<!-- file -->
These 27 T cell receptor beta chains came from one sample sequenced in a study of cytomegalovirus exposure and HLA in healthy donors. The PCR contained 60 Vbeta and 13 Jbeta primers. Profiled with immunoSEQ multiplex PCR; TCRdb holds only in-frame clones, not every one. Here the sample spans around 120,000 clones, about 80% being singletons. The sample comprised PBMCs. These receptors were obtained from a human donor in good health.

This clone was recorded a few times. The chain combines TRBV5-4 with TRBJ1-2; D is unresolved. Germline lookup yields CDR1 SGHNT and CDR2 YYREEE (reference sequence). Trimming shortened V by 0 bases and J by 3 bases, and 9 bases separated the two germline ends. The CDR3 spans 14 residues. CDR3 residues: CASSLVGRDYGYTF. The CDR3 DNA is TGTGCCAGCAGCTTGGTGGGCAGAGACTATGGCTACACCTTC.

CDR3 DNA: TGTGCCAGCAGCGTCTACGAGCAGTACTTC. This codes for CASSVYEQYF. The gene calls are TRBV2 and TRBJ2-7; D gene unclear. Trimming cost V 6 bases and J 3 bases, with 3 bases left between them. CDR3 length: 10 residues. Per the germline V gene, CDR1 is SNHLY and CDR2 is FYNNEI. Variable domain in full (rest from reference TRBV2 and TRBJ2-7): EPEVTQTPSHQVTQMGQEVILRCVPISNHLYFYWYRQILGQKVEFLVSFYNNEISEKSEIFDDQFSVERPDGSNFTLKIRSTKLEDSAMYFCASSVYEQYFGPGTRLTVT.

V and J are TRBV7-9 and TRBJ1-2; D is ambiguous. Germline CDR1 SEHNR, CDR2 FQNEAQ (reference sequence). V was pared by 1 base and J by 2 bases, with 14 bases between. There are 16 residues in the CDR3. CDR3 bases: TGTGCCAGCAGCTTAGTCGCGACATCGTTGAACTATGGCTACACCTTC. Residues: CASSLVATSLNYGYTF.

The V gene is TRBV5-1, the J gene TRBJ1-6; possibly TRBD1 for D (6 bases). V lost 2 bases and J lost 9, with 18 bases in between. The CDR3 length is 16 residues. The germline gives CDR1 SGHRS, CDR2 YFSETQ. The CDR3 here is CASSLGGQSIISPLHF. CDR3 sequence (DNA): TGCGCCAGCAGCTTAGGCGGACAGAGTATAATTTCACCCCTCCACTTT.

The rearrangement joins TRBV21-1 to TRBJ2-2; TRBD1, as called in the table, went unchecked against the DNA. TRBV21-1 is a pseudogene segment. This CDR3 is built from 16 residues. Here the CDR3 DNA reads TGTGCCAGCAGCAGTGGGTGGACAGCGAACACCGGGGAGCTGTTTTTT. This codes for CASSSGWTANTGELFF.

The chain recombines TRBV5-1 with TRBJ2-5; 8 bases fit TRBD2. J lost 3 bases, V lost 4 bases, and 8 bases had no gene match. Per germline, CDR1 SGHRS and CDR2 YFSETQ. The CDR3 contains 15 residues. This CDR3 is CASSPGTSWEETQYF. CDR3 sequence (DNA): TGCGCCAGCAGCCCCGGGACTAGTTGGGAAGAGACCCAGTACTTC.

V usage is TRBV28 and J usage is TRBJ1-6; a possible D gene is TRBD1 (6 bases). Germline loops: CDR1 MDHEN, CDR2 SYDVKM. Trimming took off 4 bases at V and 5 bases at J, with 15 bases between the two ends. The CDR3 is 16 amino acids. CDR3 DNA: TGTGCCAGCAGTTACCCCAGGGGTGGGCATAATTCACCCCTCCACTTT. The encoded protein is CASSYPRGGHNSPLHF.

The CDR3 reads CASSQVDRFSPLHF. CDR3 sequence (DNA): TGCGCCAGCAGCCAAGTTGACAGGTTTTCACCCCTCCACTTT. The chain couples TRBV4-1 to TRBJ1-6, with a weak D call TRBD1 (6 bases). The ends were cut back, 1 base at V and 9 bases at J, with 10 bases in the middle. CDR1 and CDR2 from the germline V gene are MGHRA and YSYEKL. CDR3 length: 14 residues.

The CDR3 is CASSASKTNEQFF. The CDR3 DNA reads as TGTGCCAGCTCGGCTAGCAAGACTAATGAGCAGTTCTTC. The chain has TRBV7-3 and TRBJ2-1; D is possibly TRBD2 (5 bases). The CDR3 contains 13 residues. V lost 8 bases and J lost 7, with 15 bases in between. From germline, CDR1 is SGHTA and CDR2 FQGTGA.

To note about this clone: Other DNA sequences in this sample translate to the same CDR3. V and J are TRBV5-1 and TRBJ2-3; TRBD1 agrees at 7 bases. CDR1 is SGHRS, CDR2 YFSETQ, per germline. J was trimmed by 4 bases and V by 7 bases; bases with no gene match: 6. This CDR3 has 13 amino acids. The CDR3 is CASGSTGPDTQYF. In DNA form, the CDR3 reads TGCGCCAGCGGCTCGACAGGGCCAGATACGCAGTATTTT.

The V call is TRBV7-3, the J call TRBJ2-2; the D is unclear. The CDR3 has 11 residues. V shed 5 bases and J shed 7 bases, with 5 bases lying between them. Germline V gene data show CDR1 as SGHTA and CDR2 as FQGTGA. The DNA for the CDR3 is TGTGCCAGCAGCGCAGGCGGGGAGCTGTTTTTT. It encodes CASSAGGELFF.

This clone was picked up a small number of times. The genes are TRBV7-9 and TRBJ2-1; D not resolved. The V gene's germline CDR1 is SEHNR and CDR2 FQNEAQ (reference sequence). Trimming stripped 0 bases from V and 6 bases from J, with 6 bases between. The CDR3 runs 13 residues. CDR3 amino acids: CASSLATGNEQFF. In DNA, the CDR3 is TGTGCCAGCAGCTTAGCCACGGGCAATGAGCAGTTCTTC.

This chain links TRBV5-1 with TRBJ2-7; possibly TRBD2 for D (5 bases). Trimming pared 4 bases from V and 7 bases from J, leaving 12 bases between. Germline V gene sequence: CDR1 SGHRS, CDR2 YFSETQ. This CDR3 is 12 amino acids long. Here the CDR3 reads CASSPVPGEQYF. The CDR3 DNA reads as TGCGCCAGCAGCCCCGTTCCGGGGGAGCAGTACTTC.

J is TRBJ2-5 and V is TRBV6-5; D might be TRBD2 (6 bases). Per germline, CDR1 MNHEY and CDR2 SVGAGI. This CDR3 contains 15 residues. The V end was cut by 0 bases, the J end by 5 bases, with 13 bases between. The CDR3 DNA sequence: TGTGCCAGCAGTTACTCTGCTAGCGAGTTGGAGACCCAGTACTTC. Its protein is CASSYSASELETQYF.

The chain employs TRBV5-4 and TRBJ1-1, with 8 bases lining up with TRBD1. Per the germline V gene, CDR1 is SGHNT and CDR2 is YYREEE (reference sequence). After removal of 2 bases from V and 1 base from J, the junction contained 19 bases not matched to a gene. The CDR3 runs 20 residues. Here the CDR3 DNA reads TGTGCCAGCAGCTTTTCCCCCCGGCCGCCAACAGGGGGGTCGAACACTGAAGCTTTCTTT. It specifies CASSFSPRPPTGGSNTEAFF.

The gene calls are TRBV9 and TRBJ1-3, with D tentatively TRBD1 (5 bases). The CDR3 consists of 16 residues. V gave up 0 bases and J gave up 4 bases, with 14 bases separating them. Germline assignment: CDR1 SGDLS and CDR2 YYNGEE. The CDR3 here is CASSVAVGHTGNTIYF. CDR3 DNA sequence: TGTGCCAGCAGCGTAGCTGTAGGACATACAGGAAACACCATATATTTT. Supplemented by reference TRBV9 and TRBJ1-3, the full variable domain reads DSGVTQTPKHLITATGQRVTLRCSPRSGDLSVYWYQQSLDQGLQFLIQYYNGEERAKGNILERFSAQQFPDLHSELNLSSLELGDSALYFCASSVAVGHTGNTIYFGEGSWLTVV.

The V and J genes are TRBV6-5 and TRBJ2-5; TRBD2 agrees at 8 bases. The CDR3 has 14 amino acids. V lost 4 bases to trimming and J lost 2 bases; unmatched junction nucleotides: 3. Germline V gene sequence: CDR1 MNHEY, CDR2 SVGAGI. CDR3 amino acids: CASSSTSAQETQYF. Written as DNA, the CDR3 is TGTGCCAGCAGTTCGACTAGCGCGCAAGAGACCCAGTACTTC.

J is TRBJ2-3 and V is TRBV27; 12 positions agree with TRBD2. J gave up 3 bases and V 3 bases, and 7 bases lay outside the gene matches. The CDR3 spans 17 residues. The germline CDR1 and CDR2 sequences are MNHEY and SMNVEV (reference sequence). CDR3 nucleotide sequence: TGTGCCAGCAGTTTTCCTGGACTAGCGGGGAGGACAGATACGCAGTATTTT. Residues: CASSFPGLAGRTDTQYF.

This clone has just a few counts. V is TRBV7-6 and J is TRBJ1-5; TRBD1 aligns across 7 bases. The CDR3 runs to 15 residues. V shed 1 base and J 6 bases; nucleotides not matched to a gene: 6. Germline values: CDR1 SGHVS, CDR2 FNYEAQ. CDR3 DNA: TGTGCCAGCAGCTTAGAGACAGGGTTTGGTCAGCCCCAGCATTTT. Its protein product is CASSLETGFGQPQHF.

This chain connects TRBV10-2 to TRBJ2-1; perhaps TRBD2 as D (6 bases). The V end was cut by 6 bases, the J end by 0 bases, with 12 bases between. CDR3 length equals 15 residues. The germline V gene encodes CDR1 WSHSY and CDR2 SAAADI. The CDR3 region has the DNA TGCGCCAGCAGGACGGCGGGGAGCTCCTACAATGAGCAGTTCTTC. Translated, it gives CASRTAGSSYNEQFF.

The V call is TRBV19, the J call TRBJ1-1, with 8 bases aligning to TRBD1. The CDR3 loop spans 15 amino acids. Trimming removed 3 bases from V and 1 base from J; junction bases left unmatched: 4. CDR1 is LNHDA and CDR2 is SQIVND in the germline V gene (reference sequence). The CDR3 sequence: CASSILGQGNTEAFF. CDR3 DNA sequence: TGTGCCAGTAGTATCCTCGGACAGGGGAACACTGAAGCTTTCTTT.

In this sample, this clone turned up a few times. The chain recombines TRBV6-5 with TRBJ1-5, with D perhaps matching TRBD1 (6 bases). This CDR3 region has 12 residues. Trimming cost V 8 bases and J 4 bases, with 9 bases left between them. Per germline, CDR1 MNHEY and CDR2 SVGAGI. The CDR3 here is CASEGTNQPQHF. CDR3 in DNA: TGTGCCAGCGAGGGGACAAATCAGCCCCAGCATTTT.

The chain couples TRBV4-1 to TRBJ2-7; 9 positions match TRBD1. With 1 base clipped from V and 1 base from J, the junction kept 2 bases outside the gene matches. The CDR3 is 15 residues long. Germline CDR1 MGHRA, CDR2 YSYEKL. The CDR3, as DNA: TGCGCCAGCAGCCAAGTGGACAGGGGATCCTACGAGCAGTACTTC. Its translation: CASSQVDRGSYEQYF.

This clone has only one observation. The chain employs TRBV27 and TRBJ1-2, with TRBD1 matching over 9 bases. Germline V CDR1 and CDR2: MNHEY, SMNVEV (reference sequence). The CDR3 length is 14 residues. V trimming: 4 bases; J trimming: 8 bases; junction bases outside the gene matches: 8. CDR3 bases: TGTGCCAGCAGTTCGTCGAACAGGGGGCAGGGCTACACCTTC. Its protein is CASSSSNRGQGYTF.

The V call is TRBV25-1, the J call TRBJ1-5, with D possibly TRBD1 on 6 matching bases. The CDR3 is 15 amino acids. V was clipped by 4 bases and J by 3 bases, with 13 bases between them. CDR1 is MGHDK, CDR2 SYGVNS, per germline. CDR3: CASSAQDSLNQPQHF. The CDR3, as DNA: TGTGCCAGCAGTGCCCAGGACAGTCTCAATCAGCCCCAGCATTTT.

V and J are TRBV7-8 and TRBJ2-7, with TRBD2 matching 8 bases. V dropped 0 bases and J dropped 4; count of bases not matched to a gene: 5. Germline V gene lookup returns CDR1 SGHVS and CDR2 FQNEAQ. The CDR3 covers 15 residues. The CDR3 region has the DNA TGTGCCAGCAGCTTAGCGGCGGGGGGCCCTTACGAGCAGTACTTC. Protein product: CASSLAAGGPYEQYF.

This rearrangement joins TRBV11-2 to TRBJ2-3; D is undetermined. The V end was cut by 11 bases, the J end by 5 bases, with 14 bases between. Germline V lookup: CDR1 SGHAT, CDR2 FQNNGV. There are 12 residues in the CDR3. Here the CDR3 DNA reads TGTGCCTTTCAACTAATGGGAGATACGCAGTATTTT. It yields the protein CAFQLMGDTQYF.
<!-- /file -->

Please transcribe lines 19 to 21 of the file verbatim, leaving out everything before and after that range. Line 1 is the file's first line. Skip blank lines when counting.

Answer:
J is TRBJ2-3 and V is TRBV27; 12 positions agree with TRBD2. J gave up 3 bases and V 3 bases, and 7 bases lay outside the gene matches. The CDR3 spans 17 residues. The germline CDR1 and CDR2 sequences are MNHEY and SMNVEV (reference sequence). CDR3 nucleotide sequence: TGTGCCAGCAGTTTTCCTGGACTAGCGGGGAGGACAGATACGCAGTATTTT. Residues: CASSFPGLAGRTDTQYF.

This clone has just a few counts. V is TRBV7-6 and J is TRBJ1-5; TRBD1 aligns across 7 bases. The CDR3 runs to 15 residues. V shed 1 base and J 6 bases; nucleotides not matched to a gene: 6. Germline values: CDR1 SGHVS, CDR2 FNYEAQ. CDR3 DNA: TGTGCCAGCAGCTTAGAGACAGGGTTTGGTCAGCCCCAGCATTTT. Its protein product is CASSLETGFGQPQHF.

This chain connects TRBV10-2 to TRBJ2-1; perhaps TRBD2 as D (6 bases). The V end was cut by 6 bases, the J end by 0 bases, with 12 bases between. CDR3 length equals 15 residues. The germline V gene encodes CDR1 WSHSY and CDR2 SAAADI. The CDR3 region has the DNA TGCGCCAGCAGGACGGCGGGGAGCTCCTACAATGAGCAGTTCTTC. Translated, it gives CASRTAGSSYNEQFF.